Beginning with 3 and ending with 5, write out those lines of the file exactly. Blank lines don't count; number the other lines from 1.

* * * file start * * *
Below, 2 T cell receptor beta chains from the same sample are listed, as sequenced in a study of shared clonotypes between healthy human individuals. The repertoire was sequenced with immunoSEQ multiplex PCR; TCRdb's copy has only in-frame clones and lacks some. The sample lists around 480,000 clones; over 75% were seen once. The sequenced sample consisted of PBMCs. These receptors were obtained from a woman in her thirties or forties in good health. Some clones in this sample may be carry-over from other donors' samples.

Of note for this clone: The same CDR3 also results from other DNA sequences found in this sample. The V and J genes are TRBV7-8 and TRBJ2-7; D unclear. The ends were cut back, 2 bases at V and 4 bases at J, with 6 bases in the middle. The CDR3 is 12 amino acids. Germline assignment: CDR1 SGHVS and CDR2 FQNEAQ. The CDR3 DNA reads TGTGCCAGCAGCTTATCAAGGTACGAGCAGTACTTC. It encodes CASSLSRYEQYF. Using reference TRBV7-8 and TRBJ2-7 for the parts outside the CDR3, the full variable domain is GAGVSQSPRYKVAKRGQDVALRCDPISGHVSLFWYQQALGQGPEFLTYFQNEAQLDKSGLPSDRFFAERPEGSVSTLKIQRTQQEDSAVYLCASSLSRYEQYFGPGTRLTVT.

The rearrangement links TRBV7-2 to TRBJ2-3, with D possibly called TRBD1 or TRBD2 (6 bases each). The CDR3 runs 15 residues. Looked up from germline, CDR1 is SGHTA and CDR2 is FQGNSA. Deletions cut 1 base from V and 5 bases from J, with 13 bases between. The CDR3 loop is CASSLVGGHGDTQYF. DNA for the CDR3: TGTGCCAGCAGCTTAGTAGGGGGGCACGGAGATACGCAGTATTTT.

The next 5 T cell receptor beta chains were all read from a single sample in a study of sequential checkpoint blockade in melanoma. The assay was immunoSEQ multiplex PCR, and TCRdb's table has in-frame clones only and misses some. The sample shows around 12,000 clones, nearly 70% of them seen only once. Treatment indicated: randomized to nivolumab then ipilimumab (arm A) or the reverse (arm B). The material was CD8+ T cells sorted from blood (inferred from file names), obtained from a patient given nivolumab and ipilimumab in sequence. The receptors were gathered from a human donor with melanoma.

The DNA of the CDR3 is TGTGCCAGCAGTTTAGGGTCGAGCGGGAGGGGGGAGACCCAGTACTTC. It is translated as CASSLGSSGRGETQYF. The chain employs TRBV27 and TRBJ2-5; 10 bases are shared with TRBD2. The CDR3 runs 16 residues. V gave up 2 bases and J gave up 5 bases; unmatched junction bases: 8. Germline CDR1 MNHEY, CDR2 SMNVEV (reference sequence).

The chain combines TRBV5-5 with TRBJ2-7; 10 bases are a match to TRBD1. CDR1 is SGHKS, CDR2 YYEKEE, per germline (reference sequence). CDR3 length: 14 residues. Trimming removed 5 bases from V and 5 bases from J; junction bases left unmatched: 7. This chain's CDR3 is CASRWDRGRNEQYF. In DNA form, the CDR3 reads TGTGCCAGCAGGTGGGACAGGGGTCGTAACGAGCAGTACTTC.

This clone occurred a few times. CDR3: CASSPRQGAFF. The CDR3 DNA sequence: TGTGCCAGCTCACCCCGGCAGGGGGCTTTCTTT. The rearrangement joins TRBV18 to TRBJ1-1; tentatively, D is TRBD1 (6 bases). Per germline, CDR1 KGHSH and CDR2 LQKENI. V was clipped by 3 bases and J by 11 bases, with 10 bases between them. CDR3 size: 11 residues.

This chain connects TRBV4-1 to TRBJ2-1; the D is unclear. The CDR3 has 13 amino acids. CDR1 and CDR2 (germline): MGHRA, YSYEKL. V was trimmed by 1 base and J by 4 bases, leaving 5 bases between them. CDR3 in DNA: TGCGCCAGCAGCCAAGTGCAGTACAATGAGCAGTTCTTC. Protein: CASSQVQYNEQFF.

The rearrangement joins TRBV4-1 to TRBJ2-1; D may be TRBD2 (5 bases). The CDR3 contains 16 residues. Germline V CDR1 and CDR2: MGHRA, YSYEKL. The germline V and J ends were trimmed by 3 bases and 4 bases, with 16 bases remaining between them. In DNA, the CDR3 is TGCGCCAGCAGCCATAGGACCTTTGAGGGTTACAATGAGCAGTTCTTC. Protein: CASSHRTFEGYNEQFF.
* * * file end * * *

The rearrangement links TRBV7-2 to TRBJ2-3, with D possibly called TRBD1 or TRBD2 (6 bases each). The CDR3 runs 15 residues. Looked up from germline, CDR1 is SGHTA and CDR2 is FQGNSA. Deletions cut 1 base from V and 5 bases from J, with 13 bases between. The CDR3 loop is CASSLVGGHGDTQYF. DNA for the CDR3: TGTGCCAGCAGCTTAGTAGGGGGGCACGGAGATACGCAGTATTTT.

The next 5 T cell receptor beta chains were all read from a single sample in a study of sequential checkpoint blockade in melanoma. The assay was immunoSEQ multiplex PCR, and TCRdb's table has in-frame clones only and misses some. The sample shows around 12,000 clones, nearly 70% of them seen only once. Treatment indicated: randomized to nivolumab then ipilimumab (arm A) or the reverse (arm B). The material was CD8+ T cells sorted from blood (inferred from file names), obtained from a patient given nivolumab and ipilimumab in sequence. The receptors were gathered from a human donor with melanoma.

The DNA of the CDR3 is TGTGCCAGCAGTTTAGGGTCGAGCGGGAGGGGGGAGACCCAGTACTTC. It is translated as CASSLGSSGRGETQYF. The chain employs TRBV27 and TRBJ2-5; 10 bases are shared with TRBD2. The CDR3 runs 16 residues. V gave up 2 bases and J gave up 5 bases; unmatched junction bases: 8. Germline CDR1 MNHEY, CDR2 SMNVEV (reference sequence).